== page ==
IEPs are dumb. That’s the school district process whereby people who have never met Maggie spend 30 minutes with her and evaluate all of the things she can and cannot do and make recommendations about how she’s going to get better. I mean, how is that even possible?
You go, sit in a room and all of these people tell you all of the things that are wrong with your kid and then they tell you they aren’t really going to offer any services to help her.
We have a neurologist trained in this particular disease advising 3 hours of OT, PT and Speech therapy every week. The district? 120 minutes of PT/year. 60 minutes of consultative OT/week. Speech is the only one that got close at 120 minutes/week, though none of that would be required to be direct one on one instruction.
I mean, I’m going to fight it and I’m going to win, but I don’t know why the process has to be so annoying. It’s like buying a car – why do I have to argue on the price – just give me the lowest price you can and we’ll both be happy. You’ll sell more cars because you’re not wasting so much time putting on your ridiculous negotiation show. They’d be able to help so many more kids if they didn’t have to waste resources on due process and mediation. And who wouldn’t fight for this face:
Anyways this is just the beginning of the fight – here’s the letter I wrote to them as I boiled with frustration after three days of thinking about it. I had to rewrite this 5 times to avoid being too pushy. I can only imagine the wrath I’ll feel if this drags on:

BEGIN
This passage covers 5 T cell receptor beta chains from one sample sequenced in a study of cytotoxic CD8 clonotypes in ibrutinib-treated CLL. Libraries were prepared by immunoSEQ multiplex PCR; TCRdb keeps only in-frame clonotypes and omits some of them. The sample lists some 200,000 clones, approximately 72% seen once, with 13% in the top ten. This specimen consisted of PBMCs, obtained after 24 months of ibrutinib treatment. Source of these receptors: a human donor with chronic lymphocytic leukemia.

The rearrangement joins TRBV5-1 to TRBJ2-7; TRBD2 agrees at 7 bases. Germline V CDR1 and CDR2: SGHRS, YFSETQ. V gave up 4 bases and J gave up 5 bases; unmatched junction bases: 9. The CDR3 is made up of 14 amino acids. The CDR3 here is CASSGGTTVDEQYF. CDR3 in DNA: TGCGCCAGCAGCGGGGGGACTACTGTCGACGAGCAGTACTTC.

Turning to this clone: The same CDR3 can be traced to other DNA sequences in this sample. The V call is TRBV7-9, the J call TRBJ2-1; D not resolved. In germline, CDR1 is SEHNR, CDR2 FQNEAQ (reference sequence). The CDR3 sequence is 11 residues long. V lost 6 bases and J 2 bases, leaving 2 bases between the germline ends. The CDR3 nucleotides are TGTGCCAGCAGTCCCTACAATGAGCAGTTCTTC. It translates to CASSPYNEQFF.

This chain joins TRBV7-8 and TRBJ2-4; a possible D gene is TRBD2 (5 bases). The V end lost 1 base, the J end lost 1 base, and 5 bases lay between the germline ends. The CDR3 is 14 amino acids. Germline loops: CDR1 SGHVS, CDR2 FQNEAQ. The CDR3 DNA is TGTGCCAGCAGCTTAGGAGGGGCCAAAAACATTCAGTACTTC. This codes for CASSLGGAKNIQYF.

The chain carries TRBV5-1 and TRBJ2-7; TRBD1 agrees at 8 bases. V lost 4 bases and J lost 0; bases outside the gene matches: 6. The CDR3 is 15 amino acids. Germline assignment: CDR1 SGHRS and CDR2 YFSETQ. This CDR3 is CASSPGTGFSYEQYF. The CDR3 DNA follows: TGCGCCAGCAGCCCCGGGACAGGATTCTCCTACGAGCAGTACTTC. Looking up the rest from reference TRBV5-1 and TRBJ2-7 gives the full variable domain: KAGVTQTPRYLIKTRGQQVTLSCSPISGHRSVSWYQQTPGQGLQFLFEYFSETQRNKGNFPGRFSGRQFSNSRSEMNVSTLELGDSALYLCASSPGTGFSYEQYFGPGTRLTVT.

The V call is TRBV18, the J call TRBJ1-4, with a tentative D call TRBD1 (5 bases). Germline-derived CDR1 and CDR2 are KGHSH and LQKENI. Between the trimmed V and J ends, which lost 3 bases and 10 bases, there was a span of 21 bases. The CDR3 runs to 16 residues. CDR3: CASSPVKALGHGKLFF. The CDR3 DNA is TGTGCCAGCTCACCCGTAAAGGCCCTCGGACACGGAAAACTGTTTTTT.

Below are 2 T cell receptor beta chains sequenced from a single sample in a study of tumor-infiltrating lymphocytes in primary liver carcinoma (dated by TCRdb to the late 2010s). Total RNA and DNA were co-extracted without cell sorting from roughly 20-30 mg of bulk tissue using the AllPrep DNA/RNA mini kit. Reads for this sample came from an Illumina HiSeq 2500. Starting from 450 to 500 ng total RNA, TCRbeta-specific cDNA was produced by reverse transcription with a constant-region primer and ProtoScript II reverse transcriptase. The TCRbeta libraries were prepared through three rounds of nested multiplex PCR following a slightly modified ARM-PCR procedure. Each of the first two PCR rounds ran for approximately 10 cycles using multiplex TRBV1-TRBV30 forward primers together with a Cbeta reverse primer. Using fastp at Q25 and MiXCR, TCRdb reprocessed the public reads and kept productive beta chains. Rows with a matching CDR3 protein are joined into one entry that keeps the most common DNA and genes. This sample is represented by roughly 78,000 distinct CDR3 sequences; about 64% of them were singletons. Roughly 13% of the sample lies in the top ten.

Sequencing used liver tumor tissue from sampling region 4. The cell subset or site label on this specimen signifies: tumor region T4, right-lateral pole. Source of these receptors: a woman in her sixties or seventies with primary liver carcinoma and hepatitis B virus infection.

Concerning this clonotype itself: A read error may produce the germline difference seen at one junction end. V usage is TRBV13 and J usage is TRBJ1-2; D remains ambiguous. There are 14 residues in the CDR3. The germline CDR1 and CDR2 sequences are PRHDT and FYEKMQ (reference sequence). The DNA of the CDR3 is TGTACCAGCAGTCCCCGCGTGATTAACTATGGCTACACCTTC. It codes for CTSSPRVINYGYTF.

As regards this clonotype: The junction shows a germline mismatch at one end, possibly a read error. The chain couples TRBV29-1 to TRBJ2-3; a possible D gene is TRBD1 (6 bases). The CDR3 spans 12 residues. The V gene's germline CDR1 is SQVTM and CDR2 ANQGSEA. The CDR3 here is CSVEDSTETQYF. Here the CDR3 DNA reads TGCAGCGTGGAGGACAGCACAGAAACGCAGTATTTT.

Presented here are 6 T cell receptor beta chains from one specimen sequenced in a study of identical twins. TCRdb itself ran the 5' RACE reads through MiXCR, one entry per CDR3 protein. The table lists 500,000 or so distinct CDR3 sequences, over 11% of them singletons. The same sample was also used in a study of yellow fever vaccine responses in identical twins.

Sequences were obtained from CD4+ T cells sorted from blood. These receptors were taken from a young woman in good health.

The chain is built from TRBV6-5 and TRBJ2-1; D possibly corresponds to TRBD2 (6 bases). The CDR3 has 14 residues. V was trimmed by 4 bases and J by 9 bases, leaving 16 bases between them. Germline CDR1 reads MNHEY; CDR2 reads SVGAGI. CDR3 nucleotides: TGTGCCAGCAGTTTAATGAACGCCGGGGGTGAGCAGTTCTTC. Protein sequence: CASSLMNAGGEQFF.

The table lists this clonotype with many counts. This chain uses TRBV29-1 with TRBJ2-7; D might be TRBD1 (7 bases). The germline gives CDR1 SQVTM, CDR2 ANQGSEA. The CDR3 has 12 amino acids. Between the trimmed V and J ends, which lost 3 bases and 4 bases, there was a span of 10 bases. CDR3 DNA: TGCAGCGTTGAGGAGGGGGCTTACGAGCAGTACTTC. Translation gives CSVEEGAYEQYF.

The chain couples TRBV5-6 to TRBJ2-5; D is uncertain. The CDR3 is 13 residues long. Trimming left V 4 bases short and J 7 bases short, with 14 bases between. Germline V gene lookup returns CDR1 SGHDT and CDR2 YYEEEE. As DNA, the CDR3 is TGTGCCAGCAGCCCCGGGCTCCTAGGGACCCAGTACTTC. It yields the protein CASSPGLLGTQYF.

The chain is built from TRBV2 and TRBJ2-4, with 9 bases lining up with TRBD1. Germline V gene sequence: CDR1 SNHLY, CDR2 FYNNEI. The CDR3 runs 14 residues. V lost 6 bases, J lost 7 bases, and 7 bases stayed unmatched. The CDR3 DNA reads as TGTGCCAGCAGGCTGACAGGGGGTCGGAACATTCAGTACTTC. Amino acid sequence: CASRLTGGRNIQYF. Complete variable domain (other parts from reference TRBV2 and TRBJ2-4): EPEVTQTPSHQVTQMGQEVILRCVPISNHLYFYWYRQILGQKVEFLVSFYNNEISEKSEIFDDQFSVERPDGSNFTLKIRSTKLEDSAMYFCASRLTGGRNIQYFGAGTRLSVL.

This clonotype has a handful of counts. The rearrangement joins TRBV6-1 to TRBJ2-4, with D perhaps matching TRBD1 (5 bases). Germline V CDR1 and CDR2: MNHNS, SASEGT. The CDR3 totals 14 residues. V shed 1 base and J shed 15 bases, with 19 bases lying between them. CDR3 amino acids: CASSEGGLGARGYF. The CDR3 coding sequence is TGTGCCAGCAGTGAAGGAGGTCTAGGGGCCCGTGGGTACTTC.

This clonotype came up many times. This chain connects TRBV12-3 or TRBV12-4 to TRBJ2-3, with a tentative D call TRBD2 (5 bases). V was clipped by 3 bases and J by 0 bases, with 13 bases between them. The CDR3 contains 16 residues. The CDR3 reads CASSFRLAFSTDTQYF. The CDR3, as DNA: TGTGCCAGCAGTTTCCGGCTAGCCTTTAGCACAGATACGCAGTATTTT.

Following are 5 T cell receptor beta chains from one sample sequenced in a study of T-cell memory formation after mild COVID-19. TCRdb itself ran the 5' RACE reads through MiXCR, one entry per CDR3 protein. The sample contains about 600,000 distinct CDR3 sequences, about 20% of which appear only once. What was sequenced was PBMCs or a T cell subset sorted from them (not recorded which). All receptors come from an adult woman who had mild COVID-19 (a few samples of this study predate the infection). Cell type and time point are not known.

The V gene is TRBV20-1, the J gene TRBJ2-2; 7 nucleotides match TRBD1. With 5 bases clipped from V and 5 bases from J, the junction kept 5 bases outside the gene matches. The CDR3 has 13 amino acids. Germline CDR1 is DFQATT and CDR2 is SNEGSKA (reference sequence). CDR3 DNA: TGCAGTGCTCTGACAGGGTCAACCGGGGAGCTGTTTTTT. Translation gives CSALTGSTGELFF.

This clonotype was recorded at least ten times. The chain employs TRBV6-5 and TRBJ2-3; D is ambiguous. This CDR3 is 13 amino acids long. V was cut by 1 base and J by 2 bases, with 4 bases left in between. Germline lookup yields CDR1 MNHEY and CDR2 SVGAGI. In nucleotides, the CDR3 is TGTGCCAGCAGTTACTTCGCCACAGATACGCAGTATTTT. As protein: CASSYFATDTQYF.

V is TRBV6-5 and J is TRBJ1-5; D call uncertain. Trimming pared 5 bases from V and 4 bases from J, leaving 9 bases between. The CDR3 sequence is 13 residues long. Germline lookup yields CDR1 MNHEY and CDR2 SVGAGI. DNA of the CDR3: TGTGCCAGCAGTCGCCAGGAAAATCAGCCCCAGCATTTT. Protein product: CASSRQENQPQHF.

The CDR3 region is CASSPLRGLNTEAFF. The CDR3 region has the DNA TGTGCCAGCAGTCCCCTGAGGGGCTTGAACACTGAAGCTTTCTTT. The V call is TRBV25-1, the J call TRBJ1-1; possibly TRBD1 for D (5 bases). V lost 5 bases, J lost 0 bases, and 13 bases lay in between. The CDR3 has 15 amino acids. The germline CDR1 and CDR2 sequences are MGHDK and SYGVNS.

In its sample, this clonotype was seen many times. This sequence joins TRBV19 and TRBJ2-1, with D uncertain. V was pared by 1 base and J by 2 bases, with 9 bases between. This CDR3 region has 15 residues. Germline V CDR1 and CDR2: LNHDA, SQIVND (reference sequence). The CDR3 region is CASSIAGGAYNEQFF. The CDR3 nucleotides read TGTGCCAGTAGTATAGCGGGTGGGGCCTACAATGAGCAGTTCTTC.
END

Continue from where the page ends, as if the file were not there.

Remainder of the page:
I know everyone is trying to do the best they can by her, but just so you know, I very strongly disagree with the limited PT and OT recommendations. 60 minutes of consultative ot/week feels really light. As does 120 minutes/year of pt, especially considering the safety concerns and the fact she can’t actually access the equipment without maximum adult support. Not to mention the fact that she’s been in intensive PT since her last IEP and she’s only been able to maintain her skills – more PT would allow her to progress and that needs to be provided by the school. Same with OT – she can’t use her hands, hardly at all, how is 60 minutes of indirect ot going to remedy that so she can actually learn how to write?
I’m not sure if the IEP meeting was the place for me to voice that, or if I’m just supposed to go through due process to get there. But, if there’s any way to sway that recommendation before the IEP gets booked, I’d sure like to avoid the process, as I’m sure everyone else would.
Thanks – I’ve just been thinking about it the last few days and figured I should voice my thoughts sooner, rather than later. You mentioned that the parents are a part of the IEP team, but I didn’t feel like I could actually disagree at the meeting. I felt like it was more a venue for me to hear it.
Also, as a general rule, I’d think that hearing what she’s incapable of doing is a bad way to go about IEP assessment. It should always be the opposite perspective. Lyn Dee was great – sharing what she can do and how she wanted to supplement that progress. It’s such a stressful thing for special needs parents, I’d advise any assessors to go about it that way instead of starting from the negative.
Again, appreciate all your efforts on Maggie’s behalf.